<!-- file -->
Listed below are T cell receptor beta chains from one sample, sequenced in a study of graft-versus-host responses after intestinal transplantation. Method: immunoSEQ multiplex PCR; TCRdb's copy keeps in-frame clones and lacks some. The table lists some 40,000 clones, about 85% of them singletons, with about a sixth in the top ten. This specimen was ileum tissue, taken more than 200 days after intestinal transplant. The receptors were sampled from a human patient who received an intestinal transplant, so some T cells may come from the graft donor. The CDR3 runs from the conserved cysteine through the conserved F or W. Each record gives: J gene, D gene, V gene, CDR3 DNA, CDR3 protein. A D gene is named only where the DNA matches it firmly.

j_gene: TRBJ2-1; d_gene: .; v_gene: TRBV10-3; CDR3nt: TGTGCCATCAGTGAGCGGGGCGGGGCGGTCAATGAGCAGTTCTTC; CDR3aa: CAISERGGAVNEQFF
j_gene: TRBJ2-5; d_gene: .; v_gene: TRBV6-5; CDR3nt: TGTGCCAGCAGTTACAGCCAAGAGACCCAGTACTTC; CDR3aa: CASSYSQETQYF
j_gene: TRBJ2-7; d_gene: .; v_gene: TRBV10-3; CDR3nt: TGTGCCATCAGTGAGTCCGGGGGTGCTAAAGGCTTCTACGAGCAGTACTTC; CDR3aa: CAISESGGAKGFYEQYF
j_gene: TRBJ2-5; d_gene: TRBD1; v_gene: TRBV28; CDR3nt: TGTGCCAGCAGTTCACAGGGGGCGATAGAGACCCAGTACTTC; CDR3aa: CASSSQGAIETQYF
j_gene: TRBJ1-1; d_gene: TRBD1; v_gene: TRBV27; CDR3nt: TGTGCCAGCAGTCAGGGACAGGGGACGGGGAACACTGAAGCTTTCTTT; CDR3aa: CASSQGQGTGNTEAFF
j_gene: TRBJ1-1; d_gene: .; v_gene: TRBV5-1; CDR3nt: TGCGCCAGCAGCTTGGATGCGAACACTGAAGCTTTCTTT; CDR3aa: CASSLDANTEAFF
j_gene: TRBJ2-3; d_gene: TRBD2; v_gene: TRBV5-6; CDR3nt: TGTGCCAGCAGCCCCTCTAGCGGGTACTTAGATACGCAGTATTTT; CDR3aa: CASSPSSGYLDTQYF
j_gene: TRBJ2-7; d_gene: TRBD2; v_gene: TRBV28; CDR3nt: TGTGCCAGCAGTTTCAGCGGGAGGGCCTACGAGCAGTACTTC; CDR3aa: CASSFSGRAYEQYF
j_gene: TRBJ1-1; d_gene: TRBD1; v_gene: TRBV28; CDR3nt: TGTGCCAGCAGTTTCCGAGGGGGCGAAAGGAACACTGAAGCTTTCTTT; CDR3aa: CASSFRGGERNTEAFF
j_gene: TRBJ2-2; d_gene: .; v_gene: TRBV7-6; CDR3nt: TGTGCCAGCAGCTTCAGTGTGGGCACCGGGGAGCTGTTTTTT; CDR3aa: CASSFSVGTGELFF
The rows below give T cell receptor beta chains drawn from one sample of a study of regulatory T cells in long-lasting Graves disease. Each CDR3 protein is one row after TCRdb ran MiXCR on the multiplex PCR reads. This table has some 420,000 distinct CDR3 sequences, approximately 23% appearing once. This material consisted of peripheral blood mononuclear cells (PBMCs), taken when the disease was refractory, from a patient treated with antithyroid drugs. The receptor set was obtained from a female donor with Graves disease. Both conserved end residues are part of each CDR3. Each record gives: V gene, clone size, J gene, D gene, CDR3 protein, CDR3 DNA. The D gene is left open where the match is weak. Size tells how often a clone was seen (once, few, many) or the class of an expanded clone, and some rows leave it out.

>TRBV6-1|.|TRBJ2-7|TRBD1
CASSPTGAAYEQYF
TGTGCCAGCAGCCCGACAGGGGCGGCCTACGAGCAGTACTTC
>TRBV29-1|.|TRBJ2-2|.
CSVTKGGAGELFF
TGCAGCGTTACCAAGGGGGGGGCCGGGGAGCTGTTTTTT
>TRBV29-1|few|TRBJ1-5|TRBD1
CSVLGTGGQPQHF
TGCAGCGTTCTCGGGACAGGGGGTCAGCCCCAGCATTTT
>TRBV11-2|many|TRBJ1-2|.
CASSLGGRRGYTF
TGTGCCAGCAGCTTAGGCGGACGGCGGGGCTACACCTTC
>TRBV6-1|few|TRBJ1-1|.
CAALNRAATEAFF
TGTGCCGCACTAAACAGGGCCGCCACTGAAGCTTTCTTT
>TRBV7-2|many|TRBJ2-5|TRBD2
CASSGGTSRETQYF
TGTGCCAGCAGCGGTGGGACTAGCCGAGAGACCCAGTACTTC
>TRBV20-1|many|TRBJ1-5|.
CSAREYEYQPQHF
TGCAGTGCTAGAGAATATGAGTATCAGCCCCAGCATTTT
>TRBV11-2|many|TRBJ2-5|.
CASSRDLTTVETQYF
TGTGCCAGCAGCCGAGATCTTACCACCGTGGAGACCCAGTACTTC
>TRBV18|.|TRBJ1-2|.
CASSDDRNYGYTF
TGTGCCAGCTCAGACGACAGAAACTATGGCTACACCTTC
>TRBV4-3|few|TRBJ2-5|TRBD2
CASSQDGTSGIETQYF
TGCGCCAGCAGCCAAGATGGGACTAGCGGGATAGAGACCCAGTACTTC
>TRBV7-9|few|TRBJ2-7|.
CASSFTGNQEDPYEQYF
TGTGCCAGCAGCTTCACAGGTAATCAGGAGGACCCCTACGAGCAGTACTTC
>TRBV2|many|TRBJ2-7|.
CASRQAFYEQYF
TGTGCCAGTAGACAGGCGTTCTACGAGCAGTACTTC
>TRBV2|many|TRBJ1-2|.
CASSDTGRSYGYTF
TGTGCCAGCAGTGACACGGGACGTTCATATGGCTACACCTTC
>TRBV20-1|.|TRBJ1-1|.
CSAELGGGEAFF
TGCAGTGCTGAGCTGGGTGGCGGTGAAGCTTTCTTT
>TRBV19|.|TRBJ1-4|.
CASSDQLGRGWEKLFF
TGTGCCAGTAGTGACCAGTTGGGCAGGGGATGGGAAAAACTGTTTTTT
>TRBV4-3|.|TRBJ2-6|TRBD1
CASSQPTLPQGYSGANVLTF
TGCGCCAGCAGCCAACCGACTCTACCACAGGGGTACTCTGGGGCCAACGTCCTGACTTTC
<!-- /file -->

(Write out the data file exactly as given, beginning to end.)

Listed below are T cell receptor beta chains from one sample, sequenced in a study of graft-versus-host responses after intestinal transplantation. Method: immunoSEQ multiplex PCR; TCRdb's copy keeps in-frame clones and lacks some. The table lists some 40,000 clones, about 85% of them singletons, with about a sixth in the top ten. This specimen was ileum tissue, taken more than 200 days after intestinal transplant. The receptors were sampled from a human patient who received an intestinal transplant, so some T cells may come from the graft donor. The CDR3 runs from the conserved cysteine through the conserved F or W. Each record gives: J gene, D gene, V gene, CDR3 DNA, CDR3 protein. A D gene is named only where the DNA matches it firmly.

j_gene: TRBJ2-1; d_gene: .; v_gene: TRBV10-3; CDR3nt: TGTGCCATCAGTGAGCGGGGCGGGGCGGTCAATGAGCAGTTCTTC; CDR3aa: CAISERGGAVNEQFF
j_gene: TRBJ2-5; d_gene: .; v_gene: TRBV6-5; CDR3nt: TGTGCCAGCAGTTACAGCCAAGAGACCCAGTACTTC; CDR3aa: CASSYSQETQYF
j_gene: TRBJ2-7; d_gene: .; v_gene: TRBV10-3; CDR3nt: TGTGCCATCAGTGAGTCCGGGGGTGCTAAAGGCTTCTACGAGCAGTACTTC; CDR3aa: CAISESGGAKGFYEQYF
j_gene: TRBJ2-5; d_gene: TRBD1; v_gene: TRBV28; CDR3nt: TGTGCCAGCAGTTCACAGGGGGCGATAGAGACCCAGTACTTC; CDR3aa: CASSSQGAIETQYF
j_gene: TRBJ1-1; d_gene: TRBD1; v_gene: TRBV27; CDR3nt: TGTGCCAGCAGTCAGGGACAGGGGACGGGGAACACTGAAGCTTTCTTT; CDR3aa: CASSQGQGTGNTEAFF
j_gene: TRBJ1-1; d_gene: .; v_gene: TRBV5-1; CDR3nt: TGCGCCAGCAGCTTGGATGCGAACACTGAAGCTTTCTTT; CDR3aa: CASSLDANTEAFF
j_gene: TRBJ2-3; d_gene: TRBD2; v_gene: TRBV5-6; CDR3nt: TGTGCCAGCAGCCCCTCTAGCGGGTACTTAGATACGCAGTATTTT; CDR3aa: CASSPSSGYLDTQYF
j_gene: TRBJ2-7; d_gene: TRBD2; v_gene: TRBV28; CDR3nt: TGTGCCAGCAGTTTCAGCGGGAGGGCCTACGAGCAGTACTTC; CDR3aa: CASSFSGRAYEQYF
j_gene: TRBJ1-1; d_gene: TRBD1; v_gene: TRBV28; CDR3nt: TGTGCCAGCAGTTTCCGAGGGGGCGAAAGGAACACTGAAGCTTTCTTT; CDR3aa: CASSFRGGERNTEAFF
j_gene: TRBJ2-2; d_gene: .; v_gene: TRBV7-6; CDR3nt: TGTGCCAGCAGCTTCAGTGTGGGCACCGGGGAGCTGTTTTTT; CDR3aa: CASSFSVGTGELFF
The rows below give T cell receptor beta chains drawn from one sample of a study of regulatory T cells in long-lasting Graves disease. Each CDR3 protein is one row after TCRdb ran MiXCR on the multiplex PCR reads. This table has some 420,000 distinct CDR3 sequences, approximately 23% appearing once. This material consisted of peripheral blood mononuclear cells (PBMCs), taken when the disease was refractory, from a patient treated with antithyroid drugs. The receptor set was obtained from a female donor with Graves disease. Both conserved end residues are part of each CDR3. Each record gives: V gene, clone size, J gene, D gene, CDR3 protein, CDR3 DNA. The D gene is left open where the match is weak. Size tells how often a clone was seen (once, few, many) or the class of an expanded clone, and some rows leave it out.

>TRBV6-1|.|TRBJ2-7|TRBD1
CASSPTGAAYEQYF
TGTGCCAGCAGCCCGACAGGGGCGGCCTACGAGCAGTACTTC
>TRBV29-1|.|TRBJ2-2|.
CSVTKGGAGELFF
TGCAGCGTTACCAAGGGGGGGGCCGGGGAGCTGTTTTTT
>TRBV29-1|few|TRBJ1-5|TRBD1
CSVLGTGGQPQHF
TGCAGCGTTCTCGGGACAGGGGGTCAGCCCCAGCATTTT
>TRBV11-2|many|TRBJ1-2|.
CASSLGGRRGYTF
TGTGCCAGCAGCTTAGGCGGACGGCGGGGCTACACCTTC
>TRBV6-1|few|TRBJ1-1|.
CAALNRAATEAFF
TGTGCCGCACTAAACAGGGCCGCCACTGAAGCTTTCTTT
>TRBV7-2|many|TRBJ2-5|TRBD2
CASSGGTSRETQYF
TGTGCCAGCAGCGGTGGGACTAGCCGAGAGACCCAGTACTTC
>TRBV20-1|many|TRBJ1-5|.
CSAREYEYQPQHF
TGCAGTGCTAGAGAATATGAGTATCAGCCCCAGCATTTT
>TRBV11-2|many|TRBJ2-5|.
CASSRDLTTVETQYF
TGTGCCAGCAGCCGAGATCTTACCACCGTGGAGACCCAGTACTTC
>TRBV18|.|TRBJ1-2|.
CASSDDRNYGYTF
TGTGCCAGCTCAGACGACAGAAACTATGGCTACACCTTC
>TRBV4-3|few|TRBJ2-5|TRBD2
CASSQDGTSGIETQYF
TGCGCCAGCAGCCAAGATGGGACTAGCGGGATAGAGACCCAGTACTTC
>TRBV7-9|few|TRBJ2-7|.
CASSFTGNQEDPYEQYF
TGTGCCAGCAGCTTCACAGGTAATCAGGAGGACCCCTACGAGCAGTACTTC
>TRBV2|many|TRBJ2-7|.
CASRQAFYEQYF
TGTGCCAGTAGACAGGCGTTCTACGAGCAGTACTTC
>TRBV2|many|TRBJ1-2|.
CASSDTGRSYGYTF
TGTGCCAGCAGTGACACGGGACGTTCATATGGCTACACCTTC
>TRBV20-1|.|TRBJ1-1|.
CSAELGGGEAFF
TGCAGTGCTGAGCTGGGTGGCGGTGAAGCTTTCTTT
>TRBV19|.|TRBJ1-4|.
CASSDQLGRGWEKLFF
TGTGCCAGTAGTGACCAGTTGGGCAGGGGATGGGAAAAACTGTTTTTT
>TRBV4-3|.|TRBJ2-6|TRBD1
CASSQPTLPQGYSGANVLTF
TGCGCCAGCAGCCAACCGACTCTACCACAGGGGTACTCTGGGGCCAACGTCCTGACTTTC